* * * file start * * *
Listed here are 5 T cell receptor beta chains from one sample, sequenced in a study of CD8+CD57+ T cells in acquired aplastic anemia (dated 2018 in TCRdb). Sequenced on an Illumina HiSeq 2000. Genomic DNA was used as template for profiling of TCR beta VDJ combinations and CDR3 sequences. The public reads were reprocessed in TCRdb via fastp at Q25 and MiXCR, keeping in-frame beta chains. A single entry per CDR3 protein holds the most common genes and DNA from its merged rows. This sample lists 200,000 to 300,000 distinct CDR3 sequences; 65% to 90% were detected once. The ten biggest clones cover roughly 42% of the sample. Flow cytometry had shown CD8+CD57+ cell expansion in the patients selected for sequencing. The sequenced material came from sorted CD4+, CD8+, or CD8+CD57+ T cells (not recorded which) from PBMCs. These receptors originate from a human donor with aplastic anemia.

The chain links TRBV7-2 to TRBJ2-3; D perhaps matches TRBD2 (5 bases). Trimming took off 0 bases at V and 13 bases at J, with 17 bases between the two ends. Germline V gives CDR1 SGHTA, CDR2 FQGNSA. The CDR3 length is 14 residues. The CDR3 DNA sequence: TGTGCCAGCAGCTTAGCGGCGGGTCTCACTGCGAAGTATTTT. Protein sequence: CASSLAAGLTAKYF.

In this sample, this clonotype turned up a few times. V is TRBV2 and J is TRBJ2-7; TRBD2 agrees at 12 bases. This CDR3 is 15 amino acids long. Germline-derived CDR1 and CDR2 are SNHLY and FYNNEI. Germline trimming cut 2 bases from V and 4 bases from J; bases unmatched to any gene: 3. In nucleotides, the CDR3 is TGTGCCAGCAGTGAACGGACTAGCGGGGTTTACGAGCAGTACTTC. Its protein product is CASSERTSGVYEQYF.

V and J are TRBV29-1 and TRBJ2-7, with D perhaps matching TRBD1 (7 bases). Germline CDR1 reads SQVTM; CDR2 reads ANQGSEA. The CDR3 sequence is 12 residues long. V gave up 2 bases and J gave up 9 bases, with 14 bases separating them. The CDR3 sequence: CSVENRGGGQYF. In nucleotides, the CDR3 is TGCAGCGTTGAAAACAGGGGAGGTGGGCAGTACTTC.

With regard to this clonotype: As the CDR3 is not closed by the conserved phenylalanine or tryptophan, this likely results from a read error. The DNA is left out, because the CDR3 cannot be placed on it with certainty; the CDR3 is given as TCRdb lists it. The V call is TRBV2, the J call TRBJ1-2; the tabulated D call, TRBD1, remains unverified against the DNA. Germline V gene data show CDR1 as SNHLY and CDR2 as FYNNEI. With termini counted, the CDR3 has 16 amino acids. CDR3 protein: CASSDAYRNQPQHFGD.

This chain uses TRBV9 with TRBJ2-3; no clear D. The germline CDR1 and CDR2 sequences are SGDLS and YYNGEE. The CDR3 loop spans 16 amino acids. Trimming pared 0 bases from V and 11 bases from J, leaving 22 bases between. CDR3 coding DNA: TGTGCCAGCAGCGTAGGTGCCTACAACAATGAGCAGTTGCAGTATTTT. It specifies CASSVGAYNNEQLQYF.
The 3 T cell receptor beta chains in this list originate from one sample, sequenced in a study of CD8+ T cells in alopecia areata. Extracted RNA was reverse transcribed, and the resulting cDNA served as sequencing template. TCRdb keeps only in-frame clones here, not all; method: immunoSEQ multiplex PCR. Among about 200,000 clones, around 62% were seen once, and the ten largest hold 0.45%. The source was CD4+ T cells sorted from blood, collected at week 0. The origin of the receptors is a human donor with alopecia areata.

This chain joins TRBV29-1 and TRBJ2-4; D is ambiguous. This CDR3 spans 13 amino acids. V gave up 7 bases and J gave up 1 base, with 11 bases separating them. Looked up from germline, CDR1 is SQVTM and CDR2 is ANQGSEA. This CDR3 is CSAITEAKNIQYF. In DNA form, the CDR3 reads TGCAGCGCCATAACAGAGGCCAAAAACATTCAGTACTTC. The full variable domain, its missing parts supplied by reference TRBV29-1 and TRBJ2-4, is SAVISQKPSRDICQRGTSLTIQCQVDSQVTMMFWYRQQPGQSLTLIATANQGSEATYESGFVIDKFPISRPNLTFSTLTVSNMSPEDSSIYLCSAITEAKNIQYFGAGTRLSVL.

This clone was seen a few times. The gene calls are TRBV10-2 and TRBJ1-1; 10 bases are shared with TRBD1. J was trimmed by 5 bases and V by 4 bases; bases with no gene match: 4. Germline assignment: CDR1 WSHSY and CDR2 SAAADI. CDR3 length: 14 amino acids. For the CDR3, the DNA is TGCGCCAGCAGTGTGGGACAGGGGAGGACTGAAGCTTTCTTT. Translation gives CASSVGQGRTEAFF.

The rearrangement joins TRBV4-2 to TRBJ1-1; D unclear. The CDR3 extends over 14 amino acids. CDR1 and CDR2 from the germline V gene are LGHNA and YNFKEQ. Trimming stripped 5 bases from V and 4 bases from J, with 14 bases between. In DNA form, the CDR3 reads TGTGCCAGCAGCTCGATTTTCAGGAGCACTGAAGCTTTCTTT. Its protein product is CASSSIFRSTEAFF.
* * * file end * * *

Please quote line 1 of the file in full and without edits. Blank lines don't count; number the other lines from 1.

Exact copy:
Listed here are 5 T cell receptor beta chains from one sample, sequenced in a study of CD8+CD57+ T cells in acquired aplastic anemia (dated 2018 in TCRdb). Sequenced on an Illumina HiSeq 2000. Genomic DNA was used as template for profiling of TCR beta VDJ combinations and CDR3 sequences. The public reads were reprocessed in TCRdb via fastp at Q25 and MiXCR, keeping in-frame beta chains. A single entry per CDR3 protein holds the most common genes and DNA from its merged rows. This sample lists 200,000 to 300,000 distinct CDR3 sequences; 65% to 90% were detected once. The ten biggest clones cover roughly 42% of the sample. Flow cytometry had shown CD8+CD57+ cell expansion in the patients selected for sequencing. The sequenced material came from sorted CD4+, CD8+, or CD8+CD57+ T cells (not recorded which) from PBMCs. These receptors originate from a human donor with aplastic anemia.